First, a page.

When it comes to skincare you can barely say two words without acids entering the conversation. With a lot of beauty trends hyperfocused on getting the best skin of our lives it feels like there is an infinite number of different acids to choose from. Every other week brands are coming out with new products containing a range of good for your skin acids like hyaluronic, glycolic and salicylic just to name a few. Although factoring in that they all seem to offer similar benefits it can get overwhelming pretty quick. But because they can be miracle workers to fight acne, wrinkles, age spots, scarring, and uneven skin tone, it’s useful to have a working knowledge of what each does best. To make things easier we’ve created a non-painful guide to commonly used acids in skincare and what they do best.
Keep scrolling to get a brief overview of four essential acids and what you should use for your skin type:
1. Glycolic Acid
One of the most popular acids around glycolic often recommended as a great starter acid because its gentle with proven anti-ageing properties. An exfoliant with the AHA (alpha hydroxy acid) family is derived from sugar and has the smallest molecule of all the acids. This means it’s water-soluble and effective at penetrating deeper into the skin. It’s great for stimulating collagen, which helps with fine lines, wrinkles, and the general tone of the skin. Plus it delivers a more thorough exfoliation to clear dead skin cells. This is in turn help the skin turn over to reveal clear youthful-looking skin. So it is not a surprise that you’ll find it in many favourite skincare products.
However, since it penetrates more deeply with intense exfoliation if you have extra sensitive skin you might find it a bit irritating or harsh. So it’s always better to introduce these into your skincare regime slowly in small concentrations. Moreover, because of this sensitivity, you need to makeup sure you’re slathering on your sunscreen when you step put to prevent extra sun damage.
2. Hyaluronic Acid
Another acid we’ve been seeing a lot of these days is hyaluronic. It’s used so commonly because it’s just so good! Known as the hydrating hero this sugar molecule can absorb up to 1,000 times its own weight in water and helps trap moisture against the skin’s surface. It strengths the skin and allows plumping of the tissue and prevents moisture from escaping while also drawing it to the skin from the environment. If you have dry dehydrated skin of any kind this is your winning formula that even softens the appearance of wrinkles. You’ll find this everywhere from moisturisers, serums, primers and now even foundations!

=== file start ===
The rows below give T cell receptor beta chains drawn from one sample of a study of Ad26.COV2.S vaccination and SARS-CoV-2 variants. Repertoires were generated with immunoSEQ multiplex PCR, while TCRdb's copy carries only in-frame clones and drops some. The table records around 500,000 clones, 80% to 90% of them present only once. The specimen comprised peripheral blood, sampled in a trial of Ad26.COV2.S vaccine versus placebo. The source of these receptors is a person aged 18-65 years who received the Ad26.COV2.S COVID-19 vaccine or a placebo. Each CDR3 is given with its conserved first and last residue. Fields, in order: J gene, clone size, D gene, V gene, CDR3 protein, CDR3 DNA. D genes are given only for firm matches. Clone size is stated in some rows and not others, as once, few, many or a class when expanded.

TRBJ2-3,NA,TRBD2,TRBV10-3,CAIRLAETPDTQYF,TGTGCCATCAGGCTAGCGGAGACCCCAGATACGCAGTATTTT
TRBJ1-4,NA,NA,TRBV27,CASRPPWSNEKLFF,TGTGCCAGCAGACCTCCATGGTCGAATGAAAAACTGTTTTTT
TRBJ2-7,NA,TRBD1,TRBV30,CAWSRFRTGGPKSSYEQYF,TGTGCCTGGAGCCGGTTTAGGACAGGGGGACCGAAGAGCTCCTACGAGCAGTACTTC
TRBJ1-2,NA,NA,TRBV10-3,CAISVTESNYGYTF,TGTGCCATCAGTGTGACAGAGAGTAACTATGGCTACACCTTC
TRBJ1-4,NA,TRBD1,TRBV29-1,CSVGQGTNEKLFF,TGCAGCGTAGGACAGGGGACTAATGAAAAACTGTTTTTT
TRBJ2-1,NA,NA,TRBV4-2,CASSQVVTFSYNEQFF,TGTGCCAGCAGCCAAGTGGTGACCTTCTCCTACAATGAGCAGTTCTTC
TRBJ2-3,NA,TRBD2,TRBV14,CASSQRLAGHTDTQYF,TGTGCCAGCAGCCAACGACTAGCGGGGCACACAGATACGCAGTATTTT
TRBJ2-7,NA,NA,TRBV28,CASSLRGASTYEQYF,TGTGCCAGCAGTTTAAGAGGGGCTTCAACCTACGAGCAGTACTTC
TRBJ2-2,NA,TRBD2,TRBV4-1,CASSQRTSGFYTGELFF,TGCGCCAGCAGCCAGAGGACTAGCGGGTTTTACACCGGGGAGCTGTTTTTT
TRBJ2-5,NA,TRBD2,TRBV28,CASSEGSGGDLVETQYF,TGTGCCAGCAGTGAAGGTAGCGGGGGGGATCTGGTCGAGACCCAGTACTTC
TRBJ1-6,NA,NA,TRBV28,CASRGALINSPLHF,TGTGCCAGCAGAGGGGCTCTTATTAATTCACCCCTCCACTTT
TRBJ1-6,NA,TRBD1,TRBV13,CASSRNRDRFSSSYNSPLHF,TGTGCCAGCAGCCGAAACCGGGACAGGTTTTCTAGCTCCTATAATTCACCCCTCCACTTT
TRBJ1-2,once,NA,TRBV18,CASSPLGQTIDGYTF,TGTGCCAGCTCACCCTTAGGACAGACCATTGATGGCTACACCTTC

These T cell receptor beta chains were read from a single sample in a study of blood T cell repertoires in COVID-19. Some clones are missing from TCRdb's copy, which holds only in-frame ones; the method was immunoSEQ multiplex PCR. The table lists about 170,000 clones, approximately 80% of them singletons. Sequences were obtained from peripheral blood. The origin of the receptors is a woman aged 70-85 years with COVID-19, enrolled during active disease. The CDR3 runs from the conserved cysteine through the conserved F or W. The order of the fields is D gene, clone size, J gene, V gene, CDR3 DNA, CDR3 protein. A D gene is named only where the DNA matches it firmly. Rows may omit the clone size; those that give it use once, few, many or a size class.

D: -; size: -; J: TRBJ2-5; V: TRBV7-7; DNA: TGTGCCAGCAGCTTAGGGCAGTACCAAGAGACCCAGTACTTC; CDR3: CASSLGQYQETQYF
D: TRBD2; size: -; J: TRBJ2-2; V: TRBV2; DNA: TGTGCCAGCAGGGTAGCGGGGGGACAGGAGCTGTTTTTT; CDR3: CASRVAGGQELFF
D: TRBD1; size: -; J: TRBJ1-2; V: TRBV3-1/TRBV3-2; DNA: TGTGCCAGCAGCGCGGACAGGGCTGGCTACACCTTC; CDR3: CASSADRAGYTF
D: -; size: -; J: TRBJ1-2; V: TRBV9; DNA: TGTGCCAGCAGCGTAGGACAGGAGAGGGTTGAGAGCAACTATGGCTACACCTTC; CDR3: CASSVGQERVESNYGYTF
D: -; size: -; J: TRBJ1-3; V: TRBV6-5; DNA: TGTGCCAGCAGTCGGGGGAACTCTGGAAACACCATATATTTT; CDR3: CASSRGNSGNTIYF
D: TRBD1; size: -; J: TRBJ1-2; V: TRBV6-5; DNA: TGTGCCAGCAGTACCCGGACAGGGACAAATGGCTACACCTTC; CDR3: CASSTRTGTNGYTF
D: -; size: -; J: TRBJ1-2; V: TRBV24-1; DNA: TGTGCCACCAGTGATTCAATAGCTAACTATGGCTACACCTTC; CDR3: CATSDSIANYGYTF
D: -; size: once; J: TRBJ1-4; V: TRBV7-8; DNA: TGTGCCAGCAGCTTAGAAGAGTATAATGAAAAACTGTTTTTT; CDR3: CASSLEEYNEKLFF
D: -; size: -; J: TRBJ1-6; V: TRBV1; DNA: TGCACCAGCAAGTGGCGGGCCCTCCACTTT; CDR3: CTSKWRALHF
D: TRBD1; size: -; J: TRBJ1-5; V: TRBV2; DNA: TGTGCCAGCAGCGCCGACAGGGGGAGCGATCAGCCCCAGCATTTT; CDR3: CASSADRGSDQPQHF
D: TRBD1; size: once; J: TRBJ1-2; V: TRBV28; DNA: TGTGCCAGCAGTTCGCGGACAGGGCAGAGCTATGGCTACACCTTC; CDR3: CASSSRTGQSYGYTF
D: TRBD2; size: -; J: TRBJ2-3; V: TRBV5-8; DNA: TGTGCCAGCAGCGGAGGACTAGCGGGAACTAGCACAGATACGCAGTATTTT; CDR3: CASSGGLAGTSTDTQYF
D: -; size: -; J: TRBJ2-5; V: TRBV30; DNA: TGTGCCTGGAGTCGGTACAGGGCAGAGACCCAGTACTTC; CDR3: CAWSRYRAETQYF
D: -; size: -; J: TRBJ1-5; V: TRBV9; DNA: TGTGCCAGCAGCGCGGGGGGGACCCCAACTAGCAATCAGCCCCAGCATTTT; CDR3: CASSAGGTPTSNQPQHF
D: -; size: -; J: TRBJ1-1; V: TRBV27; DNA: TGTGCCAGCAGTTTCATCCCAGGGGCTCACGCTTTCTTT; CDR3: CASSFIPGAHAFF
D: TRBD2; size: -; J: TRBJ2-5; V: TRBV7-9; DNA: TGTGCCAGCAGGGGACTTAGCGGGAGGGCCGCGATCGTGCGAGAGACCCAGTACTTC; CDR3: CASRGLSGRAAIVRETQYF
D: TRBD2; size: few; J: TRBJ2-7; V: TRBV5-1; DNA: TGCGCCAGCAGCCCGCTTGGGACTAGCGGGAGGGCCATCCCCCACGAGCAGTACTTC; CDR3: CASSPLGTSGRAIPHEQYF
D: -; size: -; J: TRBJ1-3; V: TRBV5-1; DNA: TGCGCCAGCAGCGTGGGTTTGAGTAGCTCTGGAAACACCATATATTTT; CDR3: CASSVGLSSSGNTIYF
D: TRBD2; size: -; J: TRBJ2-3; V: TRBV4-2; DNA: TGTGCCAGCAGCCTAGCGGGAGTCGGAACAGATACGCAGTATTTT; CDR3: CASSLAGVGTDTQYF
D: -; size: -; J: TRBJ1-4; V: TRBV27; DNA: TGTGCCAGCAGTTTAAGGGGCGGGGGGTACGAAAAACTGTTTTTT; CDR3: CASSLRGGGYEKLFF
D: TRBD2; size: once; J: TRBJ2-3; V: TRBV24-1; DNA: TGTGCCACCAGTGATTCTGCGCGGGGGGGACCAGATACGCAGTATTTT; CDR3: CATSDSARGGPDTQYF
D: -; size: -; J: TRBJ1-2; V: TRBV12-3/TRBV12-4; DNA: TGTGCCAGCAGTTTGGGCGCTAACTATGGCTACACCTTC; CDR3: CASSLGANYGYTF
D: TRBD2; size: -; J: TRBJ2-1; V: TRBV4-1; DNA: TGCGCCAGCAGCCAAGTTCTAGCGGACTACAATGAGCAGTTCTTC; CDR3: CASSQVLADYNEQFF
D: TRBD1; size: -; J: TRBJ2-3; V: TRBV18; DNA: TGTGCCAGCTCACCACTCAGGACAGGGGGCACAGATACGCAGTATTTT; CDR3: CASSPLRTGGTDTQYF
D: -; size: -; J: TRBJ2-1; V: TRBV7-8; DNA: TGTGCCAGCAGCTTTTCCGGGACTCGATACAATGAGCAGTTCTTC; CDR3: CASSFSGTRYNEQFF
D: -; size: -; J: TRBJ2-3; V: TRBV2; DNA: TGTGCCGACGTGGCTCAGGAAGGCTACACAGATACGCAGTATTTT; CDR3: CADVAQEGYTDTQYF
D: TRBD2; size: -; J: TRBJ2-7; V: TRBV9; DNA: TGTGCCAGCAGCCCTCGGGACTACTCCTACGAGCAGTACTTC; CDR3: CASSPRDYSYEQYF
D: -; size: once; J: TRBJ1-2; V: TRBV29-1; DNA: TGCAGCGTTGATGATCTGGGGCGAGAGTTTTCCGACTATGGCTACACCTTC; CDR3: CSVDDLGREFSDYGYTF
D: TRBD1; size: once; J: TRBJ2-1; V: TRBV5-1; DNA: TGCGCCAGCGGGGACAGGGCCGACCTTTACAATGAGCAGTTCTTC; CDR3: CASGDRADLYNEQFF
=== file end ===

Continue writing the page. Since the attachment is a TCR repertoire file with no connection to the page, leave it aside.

3. Lactic Acid
Another type of AHA, lactic acid works at the surface level to effectively exfoliate the skin. It’s gentler than glycolic and even draws moisture to the skin which makes it a rarity in the acid family that does both. Which makes it ideal for those with sensitive skin as well. The larger molecules of lactic acid stay on the outer layers of the skin to get rid of dead skin cells to reveal brighter, smoother and more even and hydrated skin. Created from sugar or fermented milk lot of people with rough, dry or flaky skin love products with mild lactic acid whether it’s on the face or legs. If you’re apprehensive or cautious about exfoliating this is a good pick to go with.
4. Salicylic Acid
If you’ve ever struggled with acne you would be somewhat familiar with salicylic acid. It’s been around for a long time and is a popular ingredient for minimizing breakouts. That’s why they’re commonly found in spot gels or acne treatments alike. A common form of a BHA, (Beta Hydroxy Acid) it’s well-known for its ability to exfoliate the skin and keep pores clear-reduce excess oil, dirt and sebum production. It also a great anti-inflammatory agent so it won’t bother your already inflamed skin. This is why it’s recommended to people with larger pores who want to minimize their appearance and those who struggle with acne.
What to keep in mind:
As a general rule, you should always test the products first on your inner arm or wrist overnight to see if you have any reaction before applying it to your face. You want to pay attention to any stinging or burning sensations. Whereas mild stinging is normal, any pain or burning sensations means you should avoid using the product entirely. Keep in mind the higher the concentration, the more likely the acid will irritate the skin. Once you find a product you like gradually introduce it to your regime in small doses. If your skin is reacting well you can eventually increase its usage or concentration as needed.
Another important aspect is to avoid mixing face acids. Many of them offer multiple benefits but they come in many different formulations so it’s possible to use more than one. Try organizing your routine between daytime and nighttime use to get around this. For example, one type in the morning and another in the evening so you apply them at different moments instead of together. This will allow you to gain the benefits of both products without either interfering which each other or irritating the skin.
But please remember no matter what skin concern you are treating, don’t forget to apply a generous coat of sunscreen in the mornings. These acids can cause the skin to be extra-susceptible so slather up. And if you struggling or hesitant about a bad reaction always consult a dermatologist who can suggest the right products and regime for your skin concerns.
Have you tried any of these face acids before? Let us know your experience and suggestions the comments below
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